B.A., City College, C.U.N.Y. Ph.D., University of Pennsylvania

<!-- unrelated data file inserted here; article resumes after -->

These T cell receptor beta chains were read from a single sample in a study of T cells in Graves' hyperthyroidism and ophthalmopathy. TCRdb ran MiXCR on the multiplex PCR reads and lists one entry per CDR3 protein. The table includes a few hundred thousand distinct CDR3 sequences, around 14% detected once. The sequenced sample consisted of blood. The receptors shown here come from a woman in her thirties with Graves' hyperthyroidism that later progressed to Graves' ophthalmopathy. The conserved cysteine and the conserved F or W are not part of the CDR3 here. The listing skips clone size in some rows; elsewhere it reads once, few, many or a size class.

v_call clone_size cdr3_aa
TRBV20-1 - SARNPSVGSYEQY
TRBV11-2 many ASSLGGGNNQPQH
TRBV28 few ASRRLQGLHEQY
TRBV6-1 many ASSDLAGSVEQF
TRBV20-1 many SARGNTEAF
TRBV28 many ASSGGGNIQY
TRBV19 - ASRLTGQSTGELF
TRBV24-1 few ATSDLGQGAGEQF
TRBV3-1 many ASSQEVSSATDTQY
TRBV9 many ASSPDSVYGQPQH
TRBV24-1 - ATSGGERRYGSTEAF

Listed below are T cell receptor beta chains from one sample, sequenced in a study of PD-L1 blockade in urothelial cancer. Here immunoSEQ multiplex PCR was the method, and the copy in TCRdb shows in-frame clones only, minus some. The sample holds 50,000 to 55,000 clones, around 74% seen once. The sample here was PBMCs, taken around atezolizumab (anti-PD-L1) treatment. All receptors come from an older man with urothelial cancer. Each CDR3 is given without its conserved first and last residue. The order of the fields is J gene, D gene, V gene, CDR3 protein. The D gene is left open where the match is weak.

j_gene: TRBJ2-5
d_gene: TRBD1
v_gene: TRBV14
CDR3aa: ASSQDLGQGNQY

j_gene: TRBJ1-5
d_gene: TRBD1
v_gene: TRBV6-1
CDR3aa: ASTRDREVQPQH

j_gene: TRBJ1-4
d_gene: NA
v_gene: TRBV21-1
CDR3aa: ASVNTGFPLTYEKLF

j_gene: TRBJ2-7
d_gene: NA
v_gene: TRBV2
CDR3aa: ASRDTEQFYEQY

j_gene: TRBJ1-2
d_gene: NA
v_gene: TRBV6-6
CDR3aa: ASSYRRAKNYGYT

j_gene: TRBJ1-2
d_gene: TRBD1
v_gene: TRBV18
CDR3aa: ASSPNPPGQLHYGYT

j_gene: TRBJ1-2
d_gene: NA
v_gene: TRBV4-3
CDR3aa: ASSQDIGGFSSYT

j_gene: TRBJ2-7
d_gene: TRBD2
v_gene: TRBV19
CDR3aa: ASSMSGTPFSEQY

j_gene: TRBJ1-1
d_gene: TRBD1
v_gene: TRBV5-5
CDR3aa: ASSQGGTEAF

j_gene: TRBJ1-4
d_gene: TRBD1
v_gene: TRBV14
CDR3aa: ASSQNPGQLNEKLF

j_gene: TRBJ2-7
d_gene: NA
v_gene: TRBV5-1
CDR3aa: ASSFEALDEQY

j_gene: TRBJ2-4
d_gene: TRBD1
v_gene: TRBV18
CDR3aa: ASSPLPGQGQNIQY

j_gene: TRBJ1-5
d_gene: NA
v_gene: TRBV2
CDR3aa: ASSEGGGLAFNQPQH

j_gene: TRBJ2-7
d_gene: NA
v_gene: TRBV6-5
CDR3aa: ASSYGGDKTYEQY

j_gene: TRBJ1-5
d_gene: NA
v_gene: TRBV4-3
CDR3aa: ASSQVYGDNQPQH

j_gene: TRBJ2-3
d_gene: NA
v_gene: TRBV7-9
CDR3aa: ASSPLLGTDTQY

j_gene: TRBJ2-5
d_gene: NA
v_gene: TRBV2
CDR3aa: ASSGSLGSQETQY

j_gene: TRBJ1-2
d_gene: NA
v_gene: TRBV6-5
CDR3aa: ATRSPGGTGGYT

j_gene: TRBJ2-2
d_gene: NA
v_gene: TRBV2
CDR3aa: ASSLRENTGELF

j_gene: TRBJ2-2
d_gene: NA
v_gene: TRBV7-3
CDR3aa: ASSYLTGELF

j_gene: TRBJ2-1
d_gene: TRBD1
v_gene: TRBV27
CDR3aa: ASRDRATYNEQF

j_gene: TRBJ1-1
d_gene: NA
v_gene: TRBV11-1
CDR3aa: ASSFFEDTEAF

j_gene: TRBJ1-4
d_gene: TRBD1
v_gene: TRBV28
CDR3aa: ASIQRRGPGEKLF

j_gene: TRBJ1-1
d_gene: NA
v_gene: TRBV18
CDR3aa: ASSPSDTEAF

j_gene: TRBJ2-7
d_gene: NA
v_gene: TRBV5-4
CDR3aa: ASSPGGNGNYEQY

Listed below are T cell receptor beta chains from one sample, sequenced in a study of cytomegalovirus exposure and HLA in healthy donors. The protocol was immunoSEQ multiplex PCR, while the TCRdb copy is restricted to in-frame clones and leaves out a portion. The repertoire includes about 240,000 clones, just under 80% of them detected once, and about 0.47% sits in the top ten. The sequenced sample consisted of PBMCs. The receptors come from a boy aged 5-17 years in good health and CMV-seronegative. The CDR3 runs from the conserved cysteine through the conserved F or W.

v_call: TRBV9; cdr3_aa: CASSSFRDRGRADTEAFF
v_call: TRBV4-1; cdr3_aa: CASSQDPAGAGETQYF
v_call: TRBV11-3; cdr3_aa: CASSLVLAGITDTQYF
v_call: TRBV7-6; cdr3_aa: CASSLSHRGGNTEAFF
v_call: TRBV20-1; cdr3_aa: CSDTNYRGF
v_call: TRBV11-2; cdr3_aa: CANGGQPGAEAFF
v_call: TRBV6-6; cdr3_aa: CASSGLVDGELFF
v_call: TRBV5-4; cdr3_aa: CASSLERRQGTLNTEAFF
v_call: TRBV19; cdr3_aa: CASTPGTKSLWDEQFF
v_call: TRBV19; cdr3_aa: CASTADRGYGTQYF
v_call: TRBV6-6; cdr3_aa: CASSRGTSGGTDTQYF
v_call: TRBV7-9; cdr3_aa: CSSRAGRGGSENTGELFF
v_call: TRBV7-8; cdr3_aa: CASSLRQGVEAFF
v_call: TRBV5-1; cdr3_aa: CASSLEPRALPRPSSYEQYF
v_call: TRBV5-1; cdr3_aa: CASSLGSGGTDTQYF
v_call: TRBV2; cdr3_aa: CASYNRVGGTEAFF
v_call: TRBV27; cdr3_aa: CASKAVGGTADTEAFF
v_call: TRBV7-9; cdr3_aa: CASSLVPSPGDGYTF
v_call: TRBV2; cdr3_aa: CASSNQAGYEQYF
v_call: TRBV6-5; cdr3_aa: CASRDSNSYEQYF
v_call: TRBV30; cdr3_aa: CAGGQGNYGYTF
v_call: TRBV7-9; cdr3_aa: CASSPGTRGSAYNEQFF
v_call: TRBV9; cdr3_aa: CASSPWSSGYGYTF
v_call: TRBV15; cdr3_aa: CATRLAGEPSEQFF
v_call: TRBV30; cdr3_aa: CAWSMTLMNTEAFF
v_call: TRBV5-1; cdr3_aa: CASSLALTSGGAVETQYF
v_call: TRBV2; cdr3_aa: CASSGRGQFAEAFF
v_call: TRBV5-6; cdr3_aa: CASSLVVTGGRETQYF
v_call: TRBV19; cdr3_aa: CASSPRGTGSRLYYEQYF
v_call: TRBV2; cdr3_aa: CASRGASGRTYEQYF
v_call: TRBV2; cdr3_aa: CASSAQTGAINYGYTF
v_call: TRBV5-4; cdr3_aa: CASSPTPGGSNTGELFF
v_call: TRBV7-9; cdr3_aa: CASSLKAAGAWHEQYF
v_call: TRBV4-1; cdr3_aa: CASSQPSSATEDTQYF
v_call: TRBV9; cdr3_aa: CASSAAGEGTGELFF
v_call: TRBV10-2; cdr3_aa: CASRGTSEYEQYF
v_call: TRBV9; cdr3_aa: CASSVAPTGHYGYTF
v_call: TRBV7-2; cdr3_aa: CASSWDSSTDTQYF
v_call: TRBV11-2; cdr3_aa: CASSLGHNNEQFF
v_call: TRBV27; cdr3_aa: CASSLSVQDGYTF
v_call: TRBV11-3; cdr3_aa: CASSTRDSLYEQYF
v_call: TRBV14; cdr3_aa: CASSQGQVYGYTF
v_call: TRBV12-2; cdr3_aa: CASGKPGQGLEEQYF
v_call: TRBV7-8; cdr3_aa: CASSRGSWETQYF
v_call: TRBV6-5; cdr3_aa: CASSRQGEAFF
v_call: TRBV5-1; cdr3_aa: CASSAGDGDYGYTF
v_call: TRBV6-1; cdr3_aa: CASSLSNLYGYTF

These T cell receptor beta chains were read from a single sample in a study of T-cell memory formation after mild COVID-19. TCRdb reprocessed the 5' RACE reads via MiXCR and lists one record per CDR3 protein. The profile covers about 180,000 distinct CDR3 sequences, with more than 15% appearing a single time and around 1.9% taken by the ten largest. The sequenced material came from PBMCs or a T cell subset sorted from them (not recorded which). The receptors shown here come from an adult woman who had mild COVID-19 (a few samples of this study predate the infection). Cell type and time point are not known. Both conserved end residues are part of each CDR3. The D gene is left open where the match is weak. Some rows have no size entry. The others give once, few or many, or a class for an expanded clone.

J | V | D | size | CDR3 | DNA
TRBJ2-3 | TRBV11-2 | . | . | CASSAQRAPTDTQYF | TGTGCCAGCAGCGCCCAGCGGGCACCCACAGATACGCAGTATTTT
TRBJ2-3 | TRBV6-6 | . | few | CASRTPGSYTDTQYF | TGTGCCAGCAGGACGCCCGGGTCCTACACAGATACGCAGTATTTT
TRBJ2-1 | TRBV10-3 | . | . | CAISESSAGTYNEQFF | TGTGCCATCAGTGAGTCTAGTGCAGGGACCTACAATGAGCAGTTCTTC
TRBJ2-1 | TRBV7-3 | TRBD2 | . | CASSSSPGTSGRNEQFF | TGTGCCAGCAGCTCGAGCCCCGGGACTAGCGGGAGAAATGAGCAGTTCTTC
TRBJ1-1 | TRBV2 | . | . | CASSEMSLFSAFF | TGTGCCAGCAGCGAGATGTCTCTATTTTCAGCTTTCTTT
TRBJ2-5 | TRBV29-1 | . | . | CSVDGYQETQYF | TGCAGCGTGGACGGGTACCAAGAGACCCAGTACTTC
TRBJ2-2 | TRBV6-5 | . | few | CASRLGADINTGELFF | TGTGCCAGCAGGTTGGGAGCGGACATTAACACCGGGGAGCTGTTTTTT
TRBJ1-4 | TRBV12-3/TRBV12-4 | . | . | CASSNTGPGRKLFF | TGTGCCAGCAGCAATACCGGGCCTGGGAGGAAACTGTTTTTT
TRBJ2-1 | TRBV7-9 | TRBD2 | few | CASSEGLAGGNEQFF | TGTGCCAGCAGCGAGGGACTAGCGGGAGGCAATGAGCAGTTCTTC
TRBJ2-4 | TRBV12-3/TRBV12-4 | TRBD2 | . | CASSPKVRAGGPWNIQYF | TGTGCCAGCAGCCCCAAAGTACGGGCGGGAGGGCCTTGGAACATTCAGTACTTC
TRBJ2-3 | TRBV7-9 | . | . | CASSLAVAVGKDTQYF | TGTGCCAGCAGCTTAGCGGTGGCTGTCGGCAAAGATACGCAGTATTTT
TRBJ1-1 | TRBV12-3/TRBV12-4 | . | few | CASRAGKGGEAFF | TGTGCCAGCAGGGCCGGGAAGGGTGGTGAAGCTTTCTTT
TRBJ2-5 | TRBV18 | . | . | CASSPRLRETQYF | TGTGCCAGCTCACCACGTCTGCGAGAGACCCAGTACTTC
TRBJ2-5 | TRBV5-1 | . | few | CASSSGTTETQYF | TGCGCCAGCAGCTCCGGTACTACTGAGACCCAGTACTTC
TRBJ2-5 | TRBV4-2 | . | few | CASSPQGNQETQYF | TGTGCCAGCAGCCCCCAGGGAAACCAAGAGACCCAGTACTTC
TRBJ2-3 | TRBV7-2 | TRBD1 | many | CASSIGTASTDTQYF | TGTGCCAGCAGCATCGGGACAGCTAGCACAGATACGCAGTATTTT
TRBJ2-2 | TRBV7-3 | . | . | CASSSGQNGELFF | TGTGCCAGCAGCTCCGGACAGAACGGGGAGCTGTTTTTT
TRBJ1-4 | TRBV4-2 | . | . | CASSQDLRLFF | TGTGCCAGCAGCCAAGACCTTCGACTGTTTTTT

The complex and dynamic relationship between societies and their environments over the course of the Holocene provides the background knowledge for understanding contemporary global change issues. Climate changes of the past, both abrupt and gradual, both short- and long-term, forced adaptive societal responses that shaped history and condition present-day mitigation and adaptation responses and responsibilities. The record of Holocene anthropogenic and natural environmental change is available through the historical and archaeological record, that is lengthiest and most detailed in west Asia, and especially Mesopotamia. Professor Weiss studies the Mesopotamian record, in Iran, Iraq, Syria and Turkey, using archaeological and palaeoclimate records that provide high-resolution data for agricultural regimes, regional settlement patterns, and abrupt high-magnitude climate changes. He founded the Yale University Tell Leilan Project in northeastern Syria in 1978, and has directed extensive excavations at that ancient site along with several seasons of Leilan Region Survey surface reconnaissance. This archaeological research, along with paleoclimate researches, has generated new data and perspectives for understanding Mesopotamian societies’ dynamic agro-production, settlement distributions, and politico-economic histories as cities, states and empires evolved and collapsed during the past ten thousand years. The effects of periodic regional and global megadought and coincident periods of widespread societal collapse have been identified and refined through Tell Leilan Project research. Adaptive societal responses to Holocene climate change is now a vibrant global research arena within which Tell Leilan Project data and analyses play a significant role in understanding the differences between natural and anthropogenic climate changes and their societal effects. At Yale, Professor Weiss teaches courses on long-term environmental history, the history and evolution of agriculture, and societal responses to climate change.